Interview with Tom Hubina of Amplified Games


AppCraver recently spoke with Tom Hubina of Amplified Games, the developers behind apps like Chili Pepper Blackjack, cookie solitaire and fat-free poker. He answered our questions about developing games for the iPhone and iPod touch.

1. When did you start developing apps for the iPhone?

Tom: We started developing web based games for the iPhone in June of 07, and we started developing native applications the day the SDK came out.

2. What was the inspiration behind your app?

Tom: We have several games completed now and the are biggest goal with all of them is to move beyond the games and look for ways to connect the players of our games to each other. To accomplish that we’ve designed all of our games to have integrated chat, user profiles, high scores, badge based achievements, and many other features.

3. How did you settle on your price point for the app?

Tom: We haven’t settled on a single price point yet, as things seems to be fluctuating greatly. I think the downward spiral of the current price points is going to severely hinder the ability of developers to afford to make compelling gaming content, but we’ll see how it plays out.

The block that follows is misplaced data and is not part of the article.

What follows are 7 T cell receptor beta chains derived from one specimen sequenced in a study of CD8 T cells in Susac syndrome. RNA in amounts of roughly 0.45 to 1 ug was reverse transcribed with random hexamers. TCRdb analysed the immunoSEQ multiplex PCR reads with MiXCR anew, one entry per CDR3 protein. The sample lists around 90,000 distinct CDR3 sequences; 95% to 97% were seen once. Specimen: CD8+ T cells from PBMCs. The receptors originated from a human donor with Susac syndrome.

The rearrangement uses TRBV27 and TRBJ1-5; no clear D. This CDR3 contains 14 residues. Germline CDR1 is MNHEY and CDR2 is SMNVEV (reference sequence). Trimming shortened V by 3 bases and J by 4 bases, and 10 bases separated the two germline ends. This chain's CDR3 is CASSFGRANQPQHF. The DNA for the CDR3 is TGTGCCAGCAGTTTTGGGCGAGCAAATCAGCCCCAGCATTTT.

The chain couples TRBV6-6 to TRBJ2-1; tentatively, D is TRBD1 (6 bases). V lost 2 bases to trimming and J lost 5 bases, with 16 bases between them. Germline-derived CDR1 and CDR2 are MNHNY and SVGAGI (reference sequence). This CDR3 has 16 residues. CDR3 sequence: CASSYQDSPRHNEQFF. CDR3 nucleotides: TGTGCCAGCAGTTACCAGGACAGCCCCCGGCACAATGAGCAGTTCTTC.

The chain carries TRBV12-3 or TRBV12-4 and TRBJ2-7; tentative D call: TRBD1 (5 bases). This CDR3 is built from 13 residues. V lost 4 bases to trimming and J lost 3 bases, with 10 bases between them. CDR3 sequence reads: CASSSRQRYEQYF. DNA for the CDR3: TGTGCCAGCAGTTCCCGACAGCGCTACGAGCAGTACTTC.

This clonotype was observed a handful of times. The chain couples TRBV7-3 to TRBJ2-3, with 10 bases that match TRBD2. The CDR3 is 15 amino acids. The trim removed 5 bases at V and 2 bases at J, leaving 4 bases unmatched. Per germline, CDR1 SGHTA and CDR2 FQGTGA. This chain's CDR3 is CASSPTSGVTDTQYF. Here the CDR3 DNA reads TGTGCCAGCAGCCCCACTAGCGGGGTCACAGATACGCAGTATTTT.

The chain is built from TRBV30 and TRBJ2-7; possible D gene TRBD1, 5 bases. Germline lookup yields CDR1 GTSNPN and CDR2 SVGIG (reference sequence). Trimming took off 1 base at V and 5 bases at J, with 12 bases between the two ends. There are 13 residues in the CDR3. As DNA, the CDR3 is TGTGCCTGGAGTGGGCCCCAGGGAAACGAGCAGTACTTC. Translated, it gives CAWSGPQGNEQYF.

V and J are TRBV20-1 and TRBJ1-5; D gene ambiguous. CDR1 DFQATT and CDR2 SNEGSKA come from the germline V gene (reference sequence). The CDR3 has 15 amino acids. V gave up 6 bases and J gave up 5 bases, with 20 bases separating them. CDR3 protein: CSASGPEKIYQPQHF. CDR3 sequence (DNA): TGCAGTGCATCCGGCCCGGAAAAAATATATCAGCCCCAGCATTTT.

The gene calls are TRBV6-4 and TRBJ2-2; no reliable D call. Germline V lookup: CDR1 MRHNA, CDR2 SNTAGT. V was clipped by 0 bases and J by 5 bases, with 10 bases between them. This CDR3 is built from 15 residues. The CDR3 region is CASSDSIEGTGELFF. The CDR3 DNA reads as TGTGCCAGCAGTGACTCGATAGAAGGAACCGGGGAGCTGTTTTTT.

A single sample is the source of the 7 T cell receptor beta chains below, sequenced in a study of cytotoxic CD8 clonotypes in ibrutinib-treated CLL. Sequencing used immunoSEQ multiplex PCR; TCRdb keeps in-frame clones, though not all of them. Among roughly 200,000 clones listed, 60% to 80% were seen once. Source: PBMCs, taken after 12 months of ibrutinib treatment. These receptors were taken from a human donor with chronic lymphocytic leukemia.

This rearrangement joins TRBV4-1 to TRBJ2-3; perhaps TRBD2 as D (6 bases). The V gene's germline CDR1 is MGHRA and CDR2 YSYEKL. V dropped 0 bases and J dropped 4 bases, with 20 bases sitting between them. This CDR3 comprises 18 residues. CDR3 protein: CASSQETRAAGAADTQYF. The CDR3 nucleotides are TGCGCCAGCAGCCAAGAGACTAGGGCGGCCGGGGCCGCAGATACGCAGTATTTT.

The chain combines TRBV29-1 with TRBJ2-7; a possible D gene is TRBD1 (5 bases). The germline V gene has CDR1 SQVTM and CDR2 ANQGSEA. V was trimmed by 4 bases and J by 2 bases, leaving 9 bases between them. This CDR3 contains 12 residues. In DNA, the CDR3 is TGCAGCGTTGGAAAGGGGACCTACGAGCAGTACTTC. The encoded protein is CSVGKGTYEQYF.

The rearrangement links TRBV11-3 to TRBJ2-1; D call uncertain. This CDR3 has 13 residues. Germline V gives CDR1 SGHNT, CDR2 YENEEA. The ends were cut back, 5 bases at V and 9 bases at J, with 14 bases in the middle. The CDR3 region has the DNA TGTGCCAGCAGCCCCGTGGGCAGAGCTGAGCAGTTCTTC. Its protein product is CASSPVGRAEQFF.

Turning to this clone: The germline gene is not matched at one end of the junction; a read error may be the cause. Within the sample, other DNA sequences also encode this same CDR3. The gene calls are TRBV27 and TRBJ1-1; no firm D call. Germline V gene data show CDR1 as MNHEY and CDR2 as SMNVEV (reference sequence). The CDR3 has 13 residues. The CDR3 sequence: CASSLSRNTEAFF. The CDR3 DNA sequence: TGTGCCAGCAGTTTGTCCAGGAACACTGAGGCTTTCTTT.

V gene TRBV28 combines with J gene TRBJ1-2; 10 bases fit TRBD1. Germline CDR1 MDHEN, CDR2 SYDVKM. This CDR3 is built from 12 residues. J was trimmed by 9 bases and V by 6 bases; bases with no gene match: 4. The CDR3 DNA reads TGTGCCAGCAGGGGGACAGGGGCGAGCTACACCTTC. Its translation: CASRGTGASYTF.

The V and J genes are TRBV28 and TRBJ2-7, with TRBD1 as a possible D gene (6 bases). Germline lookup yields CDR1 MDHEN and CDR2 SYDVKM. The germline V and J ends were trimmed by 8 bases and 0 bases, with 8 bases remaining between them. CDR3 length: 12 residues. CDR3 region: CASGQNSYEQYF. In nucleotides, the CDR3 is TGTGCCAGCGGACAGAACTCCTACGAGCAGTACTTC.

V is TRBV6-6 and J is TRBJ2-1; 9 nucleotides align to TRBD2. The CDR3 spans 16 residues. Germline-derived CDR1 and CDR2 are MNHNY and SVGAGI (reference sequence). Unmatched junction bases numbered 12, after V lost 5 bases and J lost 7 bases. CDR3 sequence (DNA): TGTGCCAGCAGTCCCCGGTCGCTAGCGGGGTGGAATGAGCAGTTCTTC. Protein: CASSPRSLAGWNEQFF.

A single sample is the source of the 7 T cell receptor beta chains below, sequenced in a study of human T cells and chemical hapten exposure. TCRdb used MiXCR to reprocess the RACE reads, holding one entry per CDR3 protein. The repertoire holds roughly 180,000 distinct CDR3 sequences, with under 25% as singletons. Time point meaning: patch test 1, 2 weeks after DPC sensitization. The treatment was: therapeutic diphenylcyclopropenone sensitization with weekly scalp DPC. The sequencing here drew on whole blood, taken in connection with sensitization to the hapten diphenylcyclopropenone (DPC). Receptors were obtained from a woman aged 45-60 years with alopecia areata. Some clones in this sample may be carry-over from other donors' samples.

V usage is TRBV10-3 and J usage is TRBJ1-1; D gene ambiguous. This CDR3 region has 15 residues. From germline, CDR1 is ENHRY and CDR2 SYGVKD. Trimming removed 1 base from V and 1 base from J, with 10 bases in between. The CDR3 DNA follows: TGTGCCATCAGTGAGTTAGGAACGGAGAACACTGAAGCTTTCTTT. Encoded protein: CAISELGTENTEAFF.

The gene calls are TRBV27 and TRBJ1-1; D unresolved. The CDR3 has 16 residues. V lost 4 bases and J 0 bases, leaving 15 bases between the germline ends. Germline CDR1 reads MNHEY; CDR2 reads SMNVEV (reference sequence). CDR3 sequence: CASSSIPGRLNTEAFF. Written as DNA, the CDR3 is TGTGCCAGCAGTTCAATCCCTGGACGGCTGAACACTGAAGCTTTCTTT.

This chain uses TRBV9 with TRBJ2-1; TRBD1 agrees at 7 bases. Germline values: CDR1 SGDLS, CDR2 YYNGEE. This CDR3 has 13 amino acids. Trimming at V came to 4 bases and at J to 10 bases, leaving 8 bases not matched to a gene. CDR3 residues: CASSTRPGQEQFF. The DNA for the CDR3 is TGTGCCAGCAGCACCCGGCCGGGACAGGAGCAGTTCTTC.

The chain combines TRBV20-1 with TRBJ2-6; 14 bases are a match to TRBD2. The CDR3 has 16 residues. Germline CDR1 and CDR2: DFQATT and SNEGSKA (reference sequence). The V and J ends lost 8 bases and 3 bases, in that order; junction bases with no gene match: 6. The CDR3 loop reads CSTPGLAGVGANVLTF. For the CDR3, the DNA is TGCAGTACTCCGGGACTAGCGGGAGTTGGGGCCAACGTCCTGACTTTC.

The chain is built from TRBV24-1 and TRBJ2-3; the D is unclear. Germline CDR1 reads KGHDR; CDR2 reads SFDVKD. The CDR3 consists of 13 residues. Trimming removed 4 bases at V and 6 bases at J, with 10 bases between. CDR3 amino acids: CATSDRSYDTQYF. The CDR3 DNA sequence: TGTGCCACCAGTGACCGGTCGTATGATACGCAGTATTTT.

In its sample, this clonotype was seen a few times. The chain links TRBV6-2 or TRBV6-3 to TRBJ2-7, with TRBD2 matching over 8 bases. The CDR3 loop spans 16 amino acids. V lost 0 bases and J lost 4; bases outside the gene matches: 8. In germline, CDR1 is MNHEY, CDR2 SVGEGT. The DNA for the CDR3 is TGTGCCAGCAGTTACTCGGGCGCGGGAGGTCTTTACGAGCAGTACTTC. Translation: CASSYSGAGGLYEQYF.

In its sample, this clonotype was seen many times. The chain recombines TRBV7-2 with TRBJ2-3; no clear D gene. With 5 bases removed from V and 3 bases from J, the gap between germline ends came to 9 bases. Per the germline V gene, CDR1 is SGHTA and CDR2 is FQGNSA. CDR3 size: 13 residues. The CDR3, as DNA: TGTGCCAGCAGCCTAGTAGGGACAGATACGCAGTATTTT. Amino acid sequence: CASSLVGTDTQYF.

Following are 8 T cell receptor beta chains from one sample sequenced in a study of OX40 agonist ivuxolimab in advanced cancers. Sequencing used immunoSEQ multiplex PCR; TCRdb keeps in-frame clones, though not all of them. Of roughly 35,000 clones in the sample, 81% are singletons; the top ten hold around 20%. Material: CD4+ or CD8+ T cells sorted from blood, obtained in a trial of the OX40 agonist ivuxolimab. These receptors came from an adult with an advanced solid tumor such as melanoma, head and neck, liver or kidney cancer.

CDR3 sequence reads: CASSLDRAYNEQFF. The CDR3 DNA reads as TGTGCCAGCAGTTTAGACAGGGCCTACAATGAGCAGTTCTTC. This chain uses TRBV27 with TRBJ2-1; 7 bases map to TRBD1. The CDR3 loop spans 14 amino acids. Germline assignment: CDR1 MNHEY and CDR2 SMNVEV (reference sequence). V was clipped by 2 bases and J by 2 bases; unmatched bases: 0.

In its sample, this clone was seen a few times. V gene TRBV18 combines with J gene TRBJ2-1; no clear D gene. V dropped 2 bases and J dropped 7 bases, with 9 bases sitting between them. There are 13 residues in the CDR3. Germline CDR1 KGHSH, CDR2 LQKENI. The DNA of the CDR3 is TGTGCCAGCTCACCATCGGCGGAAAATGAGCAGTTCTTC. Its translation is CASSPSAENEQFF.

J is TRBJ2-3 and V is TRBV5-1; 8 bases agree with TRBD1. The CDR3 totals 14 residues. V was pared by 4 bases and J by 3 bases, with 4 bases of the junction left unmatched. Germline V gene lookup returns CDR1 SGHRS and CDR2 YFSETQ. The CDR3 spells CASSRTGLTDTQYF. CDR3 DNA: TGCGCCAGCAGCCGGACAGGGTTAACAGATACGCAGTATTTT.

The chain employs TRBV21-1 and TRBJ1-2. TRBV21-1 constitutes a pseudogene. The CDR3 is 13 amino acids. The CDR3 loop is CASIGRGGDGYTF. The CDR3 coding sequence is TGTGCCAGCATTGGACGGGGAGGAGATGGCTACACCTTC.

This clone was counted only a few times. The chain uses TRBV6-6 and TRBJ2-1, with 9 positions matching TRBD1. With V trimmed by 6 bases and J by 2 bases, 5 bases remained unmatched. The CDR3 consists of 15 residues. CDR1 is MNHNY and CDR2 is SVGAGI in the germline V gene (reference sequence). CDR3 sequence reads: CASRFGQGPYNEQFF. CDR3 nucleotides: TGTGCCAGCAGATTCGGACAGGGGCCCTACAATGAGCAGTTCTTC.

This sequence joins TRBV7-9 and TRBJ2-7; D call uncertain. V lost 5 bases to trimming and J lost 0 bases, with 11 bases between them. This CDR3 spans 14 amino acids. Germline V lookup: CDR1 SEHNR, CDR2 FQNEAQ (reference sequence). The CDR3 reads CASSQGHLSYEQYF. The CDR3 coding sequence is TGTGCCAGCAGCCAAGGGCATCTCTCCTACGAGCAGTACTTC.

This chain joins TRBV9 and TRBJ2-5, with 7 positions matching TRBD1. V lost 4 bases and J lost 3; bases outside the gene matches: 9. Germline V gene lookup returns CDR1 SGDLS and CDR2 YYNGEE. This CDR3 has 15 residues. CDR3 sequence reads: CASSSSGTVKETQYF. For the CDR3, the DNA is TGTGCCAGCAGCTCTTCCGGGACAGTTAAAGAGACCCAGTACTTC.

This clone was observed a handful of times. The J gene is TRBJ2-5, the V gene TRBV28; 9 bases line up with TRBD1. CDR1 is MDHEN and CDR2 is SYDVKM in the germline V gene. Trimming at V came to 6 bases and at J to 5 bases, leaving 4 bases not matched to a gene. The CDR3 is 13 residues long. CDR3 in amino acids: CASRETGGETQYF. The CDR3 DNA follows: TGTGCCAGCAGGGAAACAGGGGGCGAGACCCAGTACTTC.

5. How did you like the developer tools provided in the iPhone SDK? Is there anything missing?

Tom: After many years of doing BREW and J2ME games, the tools for the iPhone have been a refreshing change. I cannot possibly overstate how much better the tools are on the iPhone than they are with other mobile devices.

6. Is your company venture backed?

Tom: For now we are self-funded, though we’re pursuing outside funding.

7. What are some of the other iPhone apps that you like?

Tom: Shazam, Labyrinth, and Galcon

8. What kind of features should Apple implement in future versions of the iPhone / SDK?

Tom: I look forward to using the Push functionality when it’s available, but if I was to pick any new “feature” it would be improved stability. The number of application crashes that are resolved by rebooting the iPhone and/or re-installing the application have been a real source of support headaches for us as developers.

9. What’s the development cycle for iPhone apps like?

Tom: The development cycle depends greatly on the scope of the title you’re looking to bring to market. So far our development time has ranged from 3 weeks to 10 weeks.

10. Are you working on any other apps that you will be releasing soon?

Tom: Our next game will be the native version of our web game Frozen Lexicon.

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